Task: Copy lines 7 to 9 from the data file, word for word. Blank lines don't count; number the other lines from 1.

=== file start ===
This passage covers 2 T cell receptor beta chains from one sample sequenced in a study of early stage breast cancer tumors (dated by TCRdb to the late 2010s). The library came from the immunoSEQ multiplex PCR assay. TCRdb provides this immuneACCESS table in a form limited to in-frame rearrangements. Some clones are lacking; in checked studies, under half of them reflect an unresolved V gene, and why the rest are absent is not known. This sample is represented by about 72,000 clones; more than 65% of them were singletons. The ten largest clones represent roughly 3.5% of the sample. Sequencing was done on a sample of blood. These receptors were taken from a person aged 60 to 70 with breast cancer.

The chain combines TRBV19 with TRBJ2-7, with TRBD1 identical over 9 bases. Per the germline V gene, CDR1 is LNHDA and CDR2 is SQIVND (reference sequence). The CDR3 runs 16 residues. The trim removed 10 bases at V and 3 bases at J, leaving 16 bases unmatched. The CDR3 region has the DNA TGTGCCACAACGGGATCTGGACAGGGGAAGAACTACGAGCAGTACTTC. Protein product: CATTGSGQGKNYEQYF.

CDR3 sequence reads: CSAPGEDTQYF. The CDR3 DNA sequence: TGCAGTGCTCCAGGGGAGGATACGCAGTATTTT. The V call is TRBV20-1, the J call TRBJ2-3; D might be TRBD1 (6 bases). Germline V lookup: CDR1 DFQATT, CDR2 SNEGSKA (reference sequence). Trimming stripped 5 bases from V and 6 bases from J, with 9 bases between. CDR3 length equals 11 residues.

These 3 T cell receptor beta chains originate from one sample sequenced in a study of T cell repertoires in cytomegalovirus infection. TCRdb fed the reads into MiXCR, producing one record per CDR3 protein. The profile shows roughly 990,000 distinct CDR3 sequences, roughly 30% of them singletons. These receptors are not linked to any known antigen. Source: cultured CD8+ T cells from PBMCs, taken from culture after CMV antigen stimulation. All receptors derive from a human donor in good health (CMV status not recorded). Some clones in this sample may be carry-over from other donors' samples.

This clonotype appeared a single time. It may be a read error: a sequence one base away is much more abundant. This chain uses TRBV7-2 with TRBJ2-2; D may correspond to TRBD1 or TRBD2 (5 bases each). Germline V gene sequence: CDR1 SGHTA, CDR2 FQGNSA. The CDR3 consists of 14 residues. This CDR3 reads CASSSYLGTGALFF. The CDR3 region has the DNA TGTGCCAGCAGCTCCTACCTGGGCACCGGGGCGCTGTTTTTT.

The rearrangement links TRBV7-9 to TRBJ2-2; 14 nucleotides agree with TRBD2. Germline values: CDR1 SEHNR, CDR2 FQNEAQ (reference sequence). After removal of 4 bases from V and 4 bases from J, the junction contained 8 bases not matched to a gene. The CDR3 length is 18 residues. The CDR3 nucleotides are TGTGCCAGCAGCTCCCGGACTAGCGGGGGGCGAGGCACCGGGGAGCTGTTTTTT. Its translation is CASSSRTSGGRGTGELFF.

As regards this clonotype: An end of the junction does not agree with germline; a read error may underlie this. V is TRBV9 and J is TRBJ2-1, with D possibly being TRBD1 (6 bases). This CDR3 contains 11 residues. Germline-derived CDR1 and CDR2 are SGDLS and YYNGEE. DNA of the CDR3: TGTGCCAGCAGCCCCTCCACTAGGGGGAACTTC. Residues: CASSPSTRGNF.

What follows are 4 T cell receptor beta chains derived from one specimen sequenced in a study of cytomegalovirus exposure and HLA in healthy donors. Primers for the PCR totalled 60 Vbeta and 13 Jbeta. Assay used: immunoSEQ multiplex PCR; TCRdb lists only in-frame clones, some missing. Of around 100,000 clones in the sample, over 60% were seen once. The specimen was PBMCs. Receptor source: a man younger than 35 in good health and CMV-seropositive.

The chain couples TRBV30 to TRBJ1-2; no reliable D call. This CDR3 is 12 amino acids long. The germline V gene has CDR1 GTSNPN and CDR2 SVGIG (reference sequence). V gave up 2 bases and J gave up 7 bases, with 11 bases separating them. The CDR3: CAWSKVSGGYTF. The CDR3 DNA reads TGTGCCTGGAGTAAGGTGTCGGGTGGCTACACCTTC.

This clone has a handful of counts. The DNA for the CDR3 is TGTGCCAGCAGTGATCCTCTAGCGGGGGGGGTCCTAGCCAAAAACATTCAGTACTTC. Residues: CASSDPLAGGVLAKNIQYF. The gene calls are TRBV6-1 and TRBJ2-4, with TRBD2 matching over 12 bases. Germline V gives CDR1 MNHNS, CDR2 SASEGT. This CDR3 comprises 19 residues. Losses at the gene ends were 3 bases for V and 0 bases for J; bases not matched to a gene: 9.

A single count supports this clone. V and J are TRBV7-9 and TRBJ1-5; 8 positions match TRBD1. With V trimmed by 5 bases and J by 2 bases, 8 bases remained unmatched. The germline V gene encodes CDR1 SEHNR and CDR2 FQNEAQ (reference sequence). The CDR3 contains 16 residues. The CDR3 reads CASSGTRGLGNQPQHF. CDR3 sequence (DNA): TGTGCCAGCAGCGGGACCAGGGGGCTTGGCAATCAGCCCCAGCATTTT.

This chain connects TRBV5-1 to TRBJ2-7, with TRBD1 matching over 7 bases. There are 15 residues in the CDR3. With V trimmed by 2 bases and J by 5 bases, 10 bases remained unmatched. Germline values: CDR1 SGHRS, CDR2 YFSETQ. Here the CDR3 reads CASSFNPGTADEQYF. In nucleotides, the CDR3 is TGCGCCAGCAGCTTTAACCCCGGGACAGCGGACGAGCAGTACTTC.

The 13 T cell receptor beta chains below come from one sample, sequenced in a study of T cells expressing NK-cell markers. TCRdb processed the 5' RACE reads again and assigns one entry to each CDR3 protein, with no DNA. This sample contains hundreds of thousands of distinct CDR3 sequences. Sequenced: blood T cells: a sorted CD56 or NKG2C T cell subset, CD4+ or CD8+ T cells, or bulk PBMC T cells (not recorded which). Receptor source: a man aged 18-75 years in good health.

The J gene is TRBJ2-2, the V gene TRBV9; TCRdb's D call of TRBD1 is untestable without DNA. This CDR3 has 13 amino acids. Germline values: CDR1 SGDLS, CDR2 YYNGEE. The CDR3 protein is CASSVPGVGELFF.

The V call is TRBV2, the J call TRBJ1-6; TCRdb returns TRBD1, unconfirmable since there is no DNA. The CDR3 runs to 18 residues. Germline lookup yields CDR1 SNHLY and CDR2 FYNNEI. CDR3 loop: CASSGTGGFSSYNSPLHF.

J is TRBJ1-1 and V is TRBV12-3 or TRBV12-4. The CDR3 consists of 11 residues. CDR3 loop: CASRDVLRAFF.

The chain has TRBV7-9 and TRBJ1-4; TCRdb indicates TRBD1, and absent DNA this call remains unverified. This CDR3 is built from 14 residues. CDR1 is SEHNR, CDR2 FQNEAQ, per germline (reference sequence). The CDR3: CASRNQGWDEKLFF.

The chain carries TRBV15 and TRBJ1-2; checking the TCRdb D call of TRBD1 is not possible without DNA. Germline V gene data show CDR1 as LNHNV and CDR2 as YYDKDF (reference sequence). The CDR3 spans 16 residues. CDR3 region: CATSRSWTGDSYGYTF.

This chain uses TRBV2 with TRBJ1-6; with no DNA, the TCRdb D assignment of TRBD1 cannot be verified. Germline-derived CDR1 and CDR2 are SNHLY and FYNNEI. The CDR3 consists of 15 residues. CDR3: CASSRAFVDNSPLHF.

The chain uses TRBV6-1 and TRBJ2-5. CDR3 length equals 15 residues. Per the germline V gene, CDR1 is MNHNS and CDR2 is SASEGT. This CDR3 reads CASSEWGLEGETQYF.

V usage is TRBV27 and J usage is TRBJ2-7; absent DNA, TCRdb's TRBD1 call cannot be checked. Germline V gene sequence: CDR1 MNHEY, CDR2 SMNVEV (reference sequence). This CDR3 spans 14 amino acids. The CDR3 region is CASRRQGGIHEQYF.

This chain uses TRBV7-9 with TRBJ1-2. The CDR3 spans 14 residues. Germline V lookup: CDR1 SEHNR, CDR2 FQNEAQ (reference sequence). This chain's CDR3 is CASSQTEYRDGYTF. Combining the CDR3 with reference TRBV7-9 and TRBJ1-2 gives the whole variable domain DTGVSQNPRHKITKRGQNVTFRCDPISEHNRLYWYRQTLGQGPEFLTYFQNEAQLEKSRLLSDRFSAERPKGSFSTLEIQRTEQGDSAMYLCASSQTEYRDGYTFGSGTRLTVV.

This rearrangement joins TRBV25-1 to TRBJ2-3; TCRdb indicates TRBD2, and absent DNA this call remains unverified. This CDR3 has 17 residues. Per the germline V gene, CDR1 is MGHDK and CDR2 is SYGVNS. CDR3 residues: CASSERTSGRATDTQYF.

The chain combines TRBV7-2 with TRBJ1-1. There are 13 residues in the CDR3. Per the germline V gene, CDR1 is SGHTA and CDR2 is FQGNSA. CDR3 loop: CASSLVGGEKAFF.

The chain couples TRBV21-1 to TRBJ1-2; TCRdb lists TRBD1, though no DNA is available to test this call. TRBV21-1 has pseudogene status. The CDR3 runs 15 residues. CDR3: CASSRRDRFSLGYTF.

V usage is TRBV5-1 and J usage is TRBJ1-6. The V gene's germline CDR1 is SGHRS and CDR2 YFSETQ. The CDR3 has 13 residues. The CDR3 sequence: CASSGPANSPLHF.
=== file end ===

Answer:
As regards this clonotype: An end of the junction does not agree with germline; a read error may underlie this. V is TRBV9 and J is TRBJ2-1, with D possibly being TRBD1 (6 bases). This CDR3 contains 11 residues. Germline-derived CDR1 and CDR2 are SGDLS and YYNGEE. DNA of the CDR3: TGTGCCAGCAGCCCCTCCACTAGGGGGAACTTC. Residues: CASSPSTRGNF.

What follows are 4 T cell receptor beta chains derived from one specimen sequenced in a study of cytomegalovirus exposure and HLA in healthy donors. Primers for the PCR totalled 60 Vbeta and 13 Jbeta. Assay used: immunoSEQ multiplex PCR; TCRdb lists only in-frame clones, some missing. Of around 100,000 clones in the sample, over 60% were seen once. The specimen was PBMCs. Receptor source: a man younger than 35 in good health and CMV-seropositive.

The chain couples TRBV30 to TRBJ1-2; no reliable D call. This CDR3 is 12 amino acids long. The germline V gene has CDR1 GTSNPN and CDR2 SVGIG (reference sequence). V gave up 2 bases and J gave up 7 bases, with 11 bases separating them. The CDR3: CAWSKVSGGYTF. The CDR3 DNA reads TGTGCCTGGAGTAAGGTGTCGGGTGGCTACACCTTC.